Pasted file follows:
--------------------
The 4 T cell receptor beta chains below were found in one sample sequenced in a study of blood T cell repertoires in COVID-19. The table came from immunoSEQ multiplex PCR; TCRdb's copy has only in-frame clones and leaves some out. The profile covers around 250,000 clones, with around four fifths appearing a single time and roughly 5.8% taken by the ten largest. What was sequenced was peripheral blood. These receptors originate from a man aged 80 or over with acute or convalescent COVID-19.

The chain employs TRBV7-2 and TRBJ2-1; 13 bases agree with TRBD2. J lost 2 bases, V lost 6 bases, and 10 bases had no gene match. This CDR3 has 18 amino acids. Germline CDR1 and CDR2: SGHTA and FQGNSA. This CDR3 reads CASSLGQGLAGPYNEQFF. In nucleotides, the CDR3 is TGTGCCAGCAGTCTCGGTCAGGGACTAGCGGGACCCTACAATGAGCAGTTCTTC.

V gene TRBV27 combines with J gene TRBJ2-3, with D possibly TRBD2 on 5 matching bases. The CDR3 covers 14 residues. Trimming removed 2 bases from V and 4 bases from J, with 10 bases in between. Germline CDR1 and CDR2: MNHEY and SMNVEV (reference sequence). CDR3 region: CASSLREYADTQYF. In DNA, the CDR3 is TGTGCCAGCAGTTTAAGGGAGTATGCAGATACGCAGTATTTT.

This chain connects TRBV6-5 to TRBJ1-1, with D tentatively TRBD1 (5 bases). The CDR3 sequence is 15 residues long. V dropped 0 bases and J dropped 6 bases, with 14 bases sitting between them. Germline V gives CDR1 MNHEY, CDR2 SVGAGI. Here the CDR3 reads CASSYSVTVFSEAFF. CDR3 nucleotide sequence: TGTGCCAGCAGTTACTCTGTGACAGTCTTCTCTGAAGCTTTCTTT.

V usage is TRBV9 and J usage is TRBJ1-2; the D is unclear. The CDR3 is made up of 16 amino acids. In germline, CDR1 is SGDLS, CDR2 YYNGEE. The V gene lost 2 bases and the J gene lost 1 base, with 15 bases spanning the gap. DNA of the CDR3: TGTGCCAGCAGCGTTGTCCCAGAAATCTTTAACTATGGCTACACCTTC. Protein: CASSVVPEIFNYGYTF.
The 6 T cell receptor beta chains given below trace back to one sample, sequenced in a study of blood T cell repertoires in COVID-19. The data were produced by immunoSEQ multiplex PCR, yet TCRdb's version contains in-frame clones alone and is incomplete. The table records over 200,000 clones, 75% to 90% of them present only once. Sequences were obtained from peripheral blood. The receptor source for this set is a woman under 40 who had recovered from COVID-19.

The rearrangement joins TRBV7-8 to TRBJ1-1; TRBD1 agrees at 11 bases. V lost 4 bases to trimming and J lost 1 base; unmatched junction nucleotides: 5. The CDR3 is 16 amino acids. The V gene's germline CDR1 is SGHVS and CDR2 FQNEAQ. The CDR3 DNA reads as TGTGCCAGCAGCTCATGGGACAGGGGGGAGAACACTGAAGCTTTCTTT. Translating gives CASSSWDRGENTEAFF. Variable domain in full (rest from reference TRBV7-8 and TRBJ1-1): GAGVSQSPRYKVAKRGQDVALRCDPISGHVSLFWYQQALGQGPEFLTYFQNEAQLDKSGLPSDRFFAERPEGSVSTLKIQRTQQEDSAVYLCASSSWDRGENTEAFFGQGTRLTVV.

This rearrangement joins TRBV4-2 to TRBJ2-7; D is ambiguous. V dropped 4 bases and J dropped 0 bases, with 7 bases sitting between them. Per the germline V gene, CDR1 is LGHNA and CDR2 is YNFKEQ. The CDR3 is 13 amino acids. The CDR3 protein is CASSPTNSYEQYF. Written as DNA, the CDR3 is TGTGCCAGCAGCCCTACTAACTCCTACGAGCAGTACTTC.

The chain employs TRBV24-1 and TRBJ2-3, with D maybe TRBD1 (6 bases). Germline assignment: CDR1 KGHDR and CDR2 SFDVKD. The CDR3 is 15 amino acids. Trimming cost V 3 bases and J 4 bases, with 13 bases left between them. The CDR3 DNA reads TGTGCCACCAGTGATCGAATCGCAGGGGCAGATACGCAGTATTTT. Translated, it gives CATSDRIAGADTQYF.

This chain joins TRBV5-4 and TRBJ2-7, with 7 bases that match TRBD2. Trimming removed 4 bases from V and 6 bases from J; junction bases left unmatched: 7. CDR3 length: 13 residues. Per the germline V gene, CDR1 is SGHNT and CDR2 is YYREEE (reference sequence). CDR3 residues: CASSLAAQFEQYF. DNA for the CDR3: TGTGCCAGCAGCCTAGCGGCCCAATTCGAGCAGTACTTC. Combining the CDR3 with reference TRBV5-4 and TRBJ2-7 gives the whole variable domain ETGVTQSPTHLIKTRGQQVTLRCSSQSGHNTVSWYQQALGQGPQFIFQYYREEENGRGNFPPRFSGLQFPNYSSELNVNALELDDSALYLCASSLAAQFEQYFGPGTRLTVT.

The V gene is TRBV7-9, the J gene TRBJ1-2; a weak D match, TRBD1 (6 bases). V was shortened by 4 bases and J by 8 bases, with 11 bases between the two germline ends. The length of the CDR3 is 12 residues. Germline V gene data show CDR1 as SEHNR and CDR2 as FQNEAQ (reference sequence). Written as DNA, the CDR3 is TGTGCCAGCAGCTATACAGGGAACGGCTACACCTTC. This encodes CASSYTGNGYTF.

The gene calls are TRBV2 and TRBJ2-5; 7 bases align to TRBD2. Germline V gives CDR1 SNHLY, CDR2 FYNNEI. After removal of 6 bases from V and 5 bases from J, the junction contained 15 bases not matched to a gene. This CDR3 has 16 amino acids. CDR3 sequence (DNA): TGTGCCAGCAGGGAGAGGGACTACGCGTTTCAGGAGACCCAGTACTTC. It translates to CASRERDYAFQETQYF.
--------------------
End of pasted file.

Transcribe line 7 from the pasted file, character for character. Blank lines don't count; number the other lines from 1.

The rearrangement joins TRBV7-8 to TRBJ1-1; TRBD1 agrees at 11 bases. V lost 4 bases to trimming and J lost 1 base; unmatched junction nucleotides: 5. The CDR3 is 16 amino acids. The V gene's germline CDR1 is SGHVS and CDR2 FQNEAQ. The CDR3 DNA reads as TGTGCCAGCAGCTCATGGGACAGGGGGGAGAACACTGAAGCTTTCTTT. Translating gives CASSSWDRGENTEAFF. Variable domain in full (rest from reference TRBV7-8 and TRBJ1-1): GAGVSQSPRYKVAKRGQDVALRCDPISGHVSLFWYQQALGQGPEFLTYFQNEAQLDKSGLPSDRFFAERPEGSVSTLKIQRTQQEDSAVYLCASSSWDRGENTEAFFGQGTRLTVV.